03.28.13

Friday Night Bites by Chloe Neill

Posted in Review at 10:15 am by Amber

Title: Friday Night Bites
Author: Chloe Neill
Publisher: New American Library
Source: Columbus Metropolitan Library

Friday Night Bites

Vamps in Chicago!

You’d think headlines like that would have provoked the fine citizens of the Windy City to take up arms against us bloodsucking fiends. Instead, ten months later, we’re enjoying a celebrity status reserved for the Hollywood elite—fending off paparazzi only slightly less dangerous than cross and stake-wielding slayers. Don’t get me wrong, Joe Public isn’t exactly thrilled to be living side-by-side with the undead, but at least they haven’t stormed the castle yet.

But all that will change once they learn about the Raves—mass feeding parties where vampires round up humans like cattle and drink themselves silly. Most civilized vampires frown on this behavior, putting mere mortals at ease with their policy of asking a person’s consent before taking a big gulp of the red stuff. However, that doesn’t make good copy for a first time reporter looking to impress his high society family.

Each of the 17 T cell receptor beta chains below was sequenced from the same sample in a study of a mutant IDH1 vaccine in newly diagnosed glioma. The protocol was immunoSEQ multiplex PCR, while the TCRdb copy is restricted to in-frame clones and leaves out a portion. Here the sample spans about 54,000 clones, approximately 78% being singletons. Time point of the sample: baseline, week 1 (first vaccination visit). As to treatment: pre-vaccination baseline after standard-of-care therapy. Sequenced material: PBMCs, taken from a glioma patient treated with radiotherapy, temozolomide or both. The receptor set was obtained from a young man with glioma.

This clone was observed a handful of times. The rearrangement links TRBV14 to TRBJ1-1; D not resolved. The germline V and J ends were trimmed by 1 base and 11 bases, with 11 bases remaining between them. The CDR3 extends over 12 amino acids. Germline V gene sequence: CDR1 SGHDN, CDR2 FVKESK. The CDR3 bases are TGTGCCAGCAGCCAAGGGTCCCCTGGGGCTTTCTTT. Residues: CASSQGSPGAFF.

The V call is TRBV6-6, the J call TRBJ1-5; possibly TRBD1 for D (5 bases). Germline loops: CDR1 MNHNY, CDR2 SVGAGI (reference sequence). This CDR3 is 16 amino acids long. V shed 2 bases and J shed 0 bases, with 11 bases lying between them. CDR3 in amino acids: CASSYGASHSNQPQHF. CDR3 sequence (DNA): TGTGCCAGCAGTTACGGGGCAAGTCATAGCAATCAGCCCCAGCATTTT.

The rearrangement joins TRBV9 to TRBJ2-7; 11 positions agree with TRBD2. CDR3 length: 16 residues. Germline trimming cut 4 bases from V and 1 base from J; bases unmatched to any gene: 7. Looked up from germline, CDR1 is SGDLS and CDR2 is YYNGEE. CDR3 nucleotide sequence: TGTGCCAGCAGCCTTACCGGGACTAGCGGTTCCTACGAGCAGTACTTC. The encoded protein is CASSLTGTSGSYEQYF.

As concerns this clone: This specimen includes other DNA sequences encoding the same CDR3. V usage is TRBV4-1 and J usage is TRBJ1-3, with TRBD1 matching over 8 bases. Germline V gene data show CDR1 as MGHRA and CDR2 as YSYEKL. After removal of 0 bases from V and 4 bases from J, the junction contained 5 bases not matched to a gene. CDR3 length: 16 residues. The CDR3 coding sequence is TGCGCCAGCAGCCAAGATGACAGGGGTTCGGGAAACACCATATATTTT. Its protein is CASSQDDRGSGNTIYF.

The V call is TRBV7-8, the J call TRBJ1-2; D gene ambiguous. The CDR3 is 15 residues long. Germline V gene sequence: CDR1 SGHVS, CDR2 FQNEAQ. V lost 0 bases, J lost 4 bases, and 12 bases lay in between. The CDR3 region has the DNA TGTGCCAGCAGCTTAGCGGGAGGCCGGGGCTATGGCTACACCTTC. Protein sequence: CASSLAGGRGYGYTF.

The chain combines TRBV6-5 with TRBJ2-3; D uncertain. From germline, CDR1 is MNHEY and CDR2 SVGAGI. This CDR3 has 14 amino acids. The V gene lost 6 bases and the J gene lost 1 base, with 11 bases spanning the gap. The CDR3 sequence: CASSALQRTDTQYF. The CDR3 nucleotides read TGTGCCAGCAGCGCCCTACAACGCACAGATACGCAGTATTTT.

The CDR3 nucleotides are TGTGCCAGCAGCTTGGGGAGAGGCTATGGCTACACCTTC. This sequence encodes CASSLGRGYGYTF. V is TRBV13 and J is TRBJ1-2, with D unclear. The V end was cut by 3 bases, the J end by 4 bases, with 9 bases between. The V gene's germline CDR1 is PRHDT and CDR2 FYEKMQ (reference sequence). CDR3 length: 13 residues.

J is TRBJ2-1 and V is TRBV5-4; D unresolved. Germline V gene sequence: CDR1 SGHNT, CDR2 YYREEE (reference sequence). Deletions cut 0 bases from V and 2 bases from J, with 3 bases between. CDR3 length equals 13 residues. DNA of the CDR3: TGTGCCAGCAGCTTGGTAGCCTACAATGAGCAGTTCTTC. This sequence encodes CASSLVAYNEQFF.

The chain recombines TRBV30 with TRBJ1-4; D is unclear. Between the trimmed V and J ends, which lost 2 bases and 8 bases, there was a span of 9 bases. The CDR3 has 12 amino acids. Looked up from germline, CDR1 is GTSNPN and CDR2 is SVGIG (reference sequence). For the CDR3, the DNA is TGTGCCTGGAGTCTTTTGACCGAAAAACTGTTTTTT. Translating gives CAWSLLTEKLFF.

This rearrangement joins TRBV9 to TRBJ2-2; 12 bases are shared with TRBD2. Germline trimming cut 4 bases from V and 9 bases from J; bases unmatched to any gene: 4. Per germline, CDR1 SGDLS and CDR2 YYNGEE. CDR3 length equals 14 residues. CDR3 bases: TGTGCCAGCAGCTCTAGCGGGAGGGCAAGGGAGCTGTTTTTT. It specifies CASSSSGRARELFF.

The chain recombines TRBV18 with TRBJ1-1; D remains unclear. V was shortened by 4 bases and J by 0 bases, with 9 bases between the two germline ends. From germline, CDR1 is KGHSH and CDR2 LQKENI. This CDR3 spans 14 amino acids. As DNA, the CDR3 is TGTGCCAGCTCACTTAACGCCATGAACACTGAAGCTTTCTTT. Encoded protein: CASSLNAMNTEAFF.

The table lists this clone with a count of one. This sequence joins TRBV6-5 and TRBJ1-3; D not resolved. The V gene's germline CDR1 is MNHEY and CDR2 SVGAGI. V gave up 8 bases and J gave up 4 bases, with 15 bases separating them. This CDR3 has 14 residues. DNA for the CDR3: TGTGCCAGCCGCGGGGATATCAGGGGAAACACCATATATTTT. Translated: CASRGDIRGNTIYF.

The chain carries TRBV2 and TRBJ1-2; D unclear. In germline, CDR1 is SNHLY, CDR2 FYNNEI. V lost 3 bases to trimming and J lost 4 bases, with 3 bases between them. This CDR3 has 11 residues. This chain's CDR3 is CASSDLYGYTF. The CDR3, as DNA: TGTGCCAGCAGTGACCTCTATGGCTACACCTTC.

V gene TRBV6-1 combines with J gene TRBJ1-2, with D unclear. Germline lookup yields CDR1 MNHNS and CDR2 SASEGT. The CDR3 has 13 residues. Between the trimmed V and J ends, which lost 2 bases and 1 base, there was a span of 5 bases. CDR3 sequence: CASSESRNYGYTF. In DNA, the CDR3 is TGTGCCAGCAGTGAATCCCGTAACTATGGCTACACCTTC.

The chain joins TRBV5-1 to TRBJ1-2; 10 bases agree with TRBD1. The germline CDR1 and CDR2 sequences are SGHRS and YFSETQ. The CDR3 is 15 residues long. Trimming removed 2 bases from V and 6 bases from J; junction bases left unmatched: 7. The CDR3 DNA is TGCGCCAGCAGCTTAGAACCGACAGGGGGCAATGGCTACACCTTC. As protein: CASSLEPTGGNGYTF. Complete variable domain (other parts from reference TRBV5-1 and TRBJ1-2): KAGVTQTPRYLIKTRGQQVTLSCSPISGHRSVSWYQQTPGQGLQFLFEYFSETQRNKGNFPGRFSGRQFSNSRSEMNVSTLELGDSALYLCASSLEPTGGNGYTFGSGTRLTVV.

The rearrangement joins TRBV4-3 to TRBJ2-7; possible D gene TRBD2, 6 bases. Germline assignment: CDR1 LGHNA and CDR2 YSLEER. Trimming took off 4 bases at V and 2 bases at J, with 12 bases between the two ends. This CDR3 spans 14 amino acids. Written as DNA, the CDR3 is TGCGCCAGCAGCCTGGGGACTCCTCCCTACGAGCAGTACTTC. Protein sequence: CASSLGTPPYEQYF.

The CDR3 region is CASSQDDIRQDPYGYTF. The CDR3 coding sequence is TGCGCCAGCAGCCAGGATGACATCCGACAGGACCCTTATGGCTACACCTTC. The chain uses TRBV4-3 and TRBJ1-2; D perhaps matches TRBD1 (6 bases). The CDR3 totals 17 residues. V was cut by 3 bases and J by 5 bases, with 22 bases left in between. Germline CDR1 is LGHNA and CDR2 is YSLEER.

So now my “master,” the centuries old, yet gorgeously well-preserved Ethan Sullivan, wants me to reconnect with my own upper class family and act as liaison between humans and vampires—and keep the more unsavory aspects of our existence out of the media. But someone doesn’t want people and vamps to play nicey-nice—someone with an ancient grudge.

This book had a bit of a mystery feel to it. Merit’s Scooby Gang (Mallory – fledgling sorcerer; Catcher – excommunicated sorcerer; Jeff – computer genius and supernatural being; and Ethan – Vampire Master and supreme strategist) gets to investigate the raves. Merit’s former high school sweetheart blackmails Merit and Ethan into it. Meanwhile, the shifters are getting ready to meet in Chicago to discuss if they are going to keep their presence from humans hidden or not.

The attraction Ethan and Merit feel for each other yet deny at every turn creates an underlying tension to their encounters. When they relax and engage in witty banter it’s very entertaining. I admit I’m rooting for them to have a relationship at some point in the series.

The ending of this one made me say “Argh!” because it ended on a cliffhanger. I had to get my hands on the third book in the series immediately!

03.18.13

Some Girls Bite by Chloe Neill

Posted in Review at 10:03 pm by Amber

Title: Some Girls Bite
Author: Chloe Neill
Publisher: New American Library
Source: Columbus Metropolitan Library

Some Girls Bite